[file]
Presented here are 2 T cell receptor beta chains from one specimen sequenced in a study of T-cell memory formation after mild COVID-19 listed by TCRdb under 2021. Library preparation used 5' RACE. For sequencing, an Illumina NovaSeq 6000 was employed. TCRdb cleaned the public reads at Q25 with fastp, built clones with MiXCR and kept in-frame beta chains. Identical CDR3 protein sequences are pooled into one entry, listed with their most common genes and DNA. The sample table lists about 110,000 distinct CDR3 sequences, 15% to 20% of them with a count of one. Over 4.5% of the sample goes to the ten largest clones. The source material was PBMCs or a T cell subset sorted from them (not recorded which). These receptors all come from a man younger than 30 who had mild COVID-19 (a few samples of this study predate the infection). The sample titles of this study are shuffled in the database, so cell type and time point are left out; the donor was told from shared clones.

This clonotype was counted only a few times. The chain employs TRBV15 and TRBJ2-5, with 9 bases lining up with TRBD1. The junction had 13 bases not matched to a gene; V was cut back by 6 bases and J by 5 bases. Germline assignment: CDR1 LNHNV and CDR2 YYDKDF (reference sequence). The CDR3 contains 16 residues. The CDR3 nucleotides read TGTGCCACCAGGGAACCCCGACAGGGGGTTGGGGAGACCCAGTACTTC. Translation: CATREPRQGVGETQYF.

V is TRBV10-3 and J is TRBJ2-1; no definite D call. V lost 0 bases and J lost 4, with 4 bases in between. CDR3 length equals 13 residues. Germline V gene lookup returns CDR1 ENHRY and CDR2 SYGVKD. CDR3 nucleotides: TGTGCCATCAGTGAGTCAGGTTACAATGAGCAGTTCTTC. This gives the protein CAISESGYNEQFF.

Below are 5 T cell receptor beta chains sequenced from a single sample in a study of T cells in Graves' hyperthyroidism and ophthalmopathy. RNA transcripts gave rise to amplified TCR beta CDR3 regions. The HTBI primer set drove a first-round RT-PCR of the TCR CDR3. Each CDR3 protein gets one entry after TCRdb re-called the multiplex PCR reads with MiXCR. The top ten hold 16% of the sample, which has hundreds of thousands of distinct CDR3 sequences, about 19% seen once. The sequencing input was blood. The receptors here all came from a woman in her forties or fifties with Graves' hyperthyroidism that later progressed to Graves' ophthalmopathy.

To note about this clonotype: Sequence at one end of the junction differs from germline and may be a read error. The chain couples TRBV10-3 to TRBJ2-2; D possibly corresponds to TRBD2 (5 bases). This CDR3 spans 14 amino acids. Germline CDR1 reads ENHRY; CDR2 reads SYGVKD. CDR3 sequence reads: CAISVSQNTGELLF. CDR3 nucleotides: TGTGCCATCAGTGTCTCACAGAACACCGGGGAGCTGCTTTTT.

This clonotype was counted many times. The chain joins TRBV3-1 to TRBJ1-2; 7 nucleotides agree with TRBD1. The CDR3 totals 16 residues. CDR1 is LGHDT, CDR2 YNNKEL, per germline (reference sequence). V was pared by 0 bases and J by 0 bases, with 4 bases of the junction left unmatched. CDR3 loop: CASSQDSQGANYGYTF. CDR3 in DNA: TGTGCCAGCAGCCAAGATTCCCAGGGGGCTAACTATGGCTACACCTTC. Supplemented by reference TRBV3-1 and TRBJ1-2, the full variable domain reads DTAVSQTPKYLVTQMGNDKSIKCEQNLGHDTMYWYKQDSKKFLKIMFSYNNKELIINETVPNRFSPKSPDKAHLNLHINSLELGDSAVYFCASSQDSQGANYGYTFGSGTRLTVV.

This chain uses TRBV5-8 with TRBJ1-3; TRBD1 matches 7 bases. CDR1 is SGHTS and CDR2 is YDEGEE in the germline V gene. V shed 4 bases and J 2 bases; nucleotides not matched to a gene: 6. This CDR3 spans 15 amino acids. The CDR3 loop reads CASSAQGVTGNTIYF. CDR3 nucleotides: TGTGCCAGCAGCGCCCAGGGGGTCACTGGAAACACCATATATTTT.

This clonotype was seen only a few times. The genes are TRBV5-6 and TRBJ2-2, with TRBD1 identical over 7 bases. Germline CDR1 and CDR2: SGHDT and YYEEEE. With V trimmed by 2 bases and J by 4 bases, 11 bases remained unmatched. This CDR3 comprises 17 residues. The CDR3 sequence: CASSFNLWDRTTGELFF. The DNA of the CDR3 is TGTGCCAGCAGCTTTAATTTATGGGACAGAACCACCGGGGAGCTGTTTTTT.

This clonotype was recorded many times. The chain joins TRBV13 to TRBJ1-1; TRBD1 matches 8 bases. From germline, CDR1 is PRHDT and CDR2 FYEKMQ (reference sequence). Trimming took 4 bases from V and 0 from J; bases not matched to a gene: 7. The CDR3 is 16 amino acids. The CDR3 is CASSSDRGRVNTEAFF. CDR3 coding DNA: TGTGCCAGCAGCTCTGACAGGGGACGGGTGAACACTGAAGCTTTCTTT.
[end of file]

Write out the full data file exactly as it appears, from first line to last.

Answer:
Presented here are 2 T cell receptor beta chains from one specimen sequenced in a study of T-cell memory formation after mild COVID-19 listed by TCRdb under 2021. Library preparation used 5' RACE. For sequencing, an Illumina NovaSeq 6000 was employed. TCRdb cleaned the public reads at Q25 with fastp, built clones with MiXCR and kept in-frame beta chains. Identical CDR3 protein sequences are pooled into one entry, listed with their most common genes and DNA. The sample table lists about 110,000 distinct CDR3 sequences, 15% to 20% of them with a count of one. Over 4.5% of the sample goes to the ten largest clones. The source material was PBMCs or a T cell subset sorted from them (not recorded which). These receptors all come from a man younger than 30 who had mild COVID-19 (a few samples of this study predate the infection). The sample titles of this study are shuffled in the database, so cell type and time point are left out; the donor was told from shared clones.

This clonotype was counted only a few times. The chain employs TRBV15 and TRBJ2-5, with 9 bases lining up with TRBD1. The junction had 13 bases not matched to a gene; V was cut back by 6 bases and J by 5 bases. Germline assignment: CDR1 LNHNV and CDR2 YYDKDF (reference sequence). The CDR3 contains 16 residues. The CDR3 nucleotides read TGTGCCACCAGGGAACCCCGACAGGGGGTTGGGGAGACCCAGTACTTC. Translation: CATREPRQGVGETQYF.

V is TRBV10-3 and J is TRBJ2-1; no definite D call. V lost 0 bases and J lost 4, with 4 bases in between. CDR3 length equals 13 residues. Germline V gene lookup returns CDR1 ENHRY and CDR2 SYGVKD. CDR3 nucleotides: TGTGCCATCAGTGAGTCAGGTTACAATGAGCAGTTCTTC. This gives the protein CAISESGYNEQFF.

Below are 5 T cell receptor beta chains sequenced from a single sample in a study of T cells in Graves' hyperthyroidism and ophthalmopathy. RNA transcripts gave rise to amplified TCR beta CDR3 regions. The HTBI primer set drove a first-round RT-PCR of the TCR CDR3. Each CDR3 protein gets one entry after TCRdb re-called the multiplex PCR reads with MiXCR. The top ten hold 16% of the sample, which has hundreds of thousands of distinct CDR3 sequences, about 19% seen once. The sequencing input was blood. The receptors here all came from a woman in her forties or fifties with Graves' hyperthyroidism that later progressed to Graves' ophthalmopathy.

To note about this clonotype: Sequence at one end of the junction differs from germline and may be a read error. The chain couples TRBV10-3 to TRBJ2-2; D possibly corresponds to TRBD2 (5 bases). This CDR3 spans 14 amino acids. Germline CDR1 reads ENHRY; CDR2 reads SYGVKD. CDR3 sequence reads: CAISVSQNTGELLF. CDR3 nucleotides: TGTGCCATCAGTGTCTCACAGAACACCGGGGAGCTGCTTTTT.

This clonotype was counted many times. The chain joins TRBV3-1 to TRBJ1-2; 7 nucleotides agree with TRBD1. The CDR3 totals 16 residues. CDR1 is LGHDT, CDR2 YNNKEL, per germline (reference sequence). V was pared by 0 bases and J by 0 bases, with 4 bases of the junction left unmatched. CDR3 loop: CASSQDSQGANYGYTF. CDR3 in DNA: TGTGCCAGCAGCCAAGATTCCCAGGGGGCTAACTATGGCTACACCTTC. Supplemented by reference TRBV3-1 and TRBJ1-2, the full variable domain reads DTAVSQTPKYLVTQMGNDKSIKCEQNLGHDTMYWYKQDSKKFLKIMFSYNNKELIINETVPNRFSPKSPDKAHLNLHINSLELGDSAVYFCASSQDSQGANYGYTFGSGTRLTVV.

This chain uses TRBV5-8 with TRBJ1-3; TRBD1 matches 7 bases. CDR1 is SGHTS and CDR2 is YDEGEE in the germline V gene. V shed 4 bases and J 2 bases; nucleotides not matched to a gene: 6. This CDR3 spans 15 amino acids. The CDR3 loop reads CASSAQGVTGNTIYF. CDR3 nucleotides: TGTGCCAGCAGCGCCCAGGGGGTCACTGGAAACACCATATATTTT.

This clonotype was seen only a few times. The genes are TRBV5-6 and TRBJ2-2, with TRBD1 identical over 7 bases. Germline CDR1 and CDR2: SGHDT and YYEEEE. With V trimmed by 2 bases and J by 4 bases, 11 bases remained unmatched. This CDR3 comprises 17 residues. The CDR3 sequence: CASSFNLWDRTTGELFF. The DNA of the CDR3 is TGTGCCAGCAGCTTTAATTTATGGGACAGAACCACCGGGGAGCTGTTTTTT.

This clonotype was recorded many times. The chain joins TRBV13 to TRBJ1-1; TRBD1 matches 8 bases. From germline, CDR1 is PRHDT and CDR2 FYEKMQ (reference sequence). Trimming took 4 bases from V and 0 from J; bases not matched to a gene: 7. The CDR3 is 16 amino acids. The CDR3 is CASSSDRGRVNTEAFF. CDR3 coding DNA: TGTGCCAGCAGCTCTGACAGGGGACGGGTGAACACTGAAGCTTTCTTT.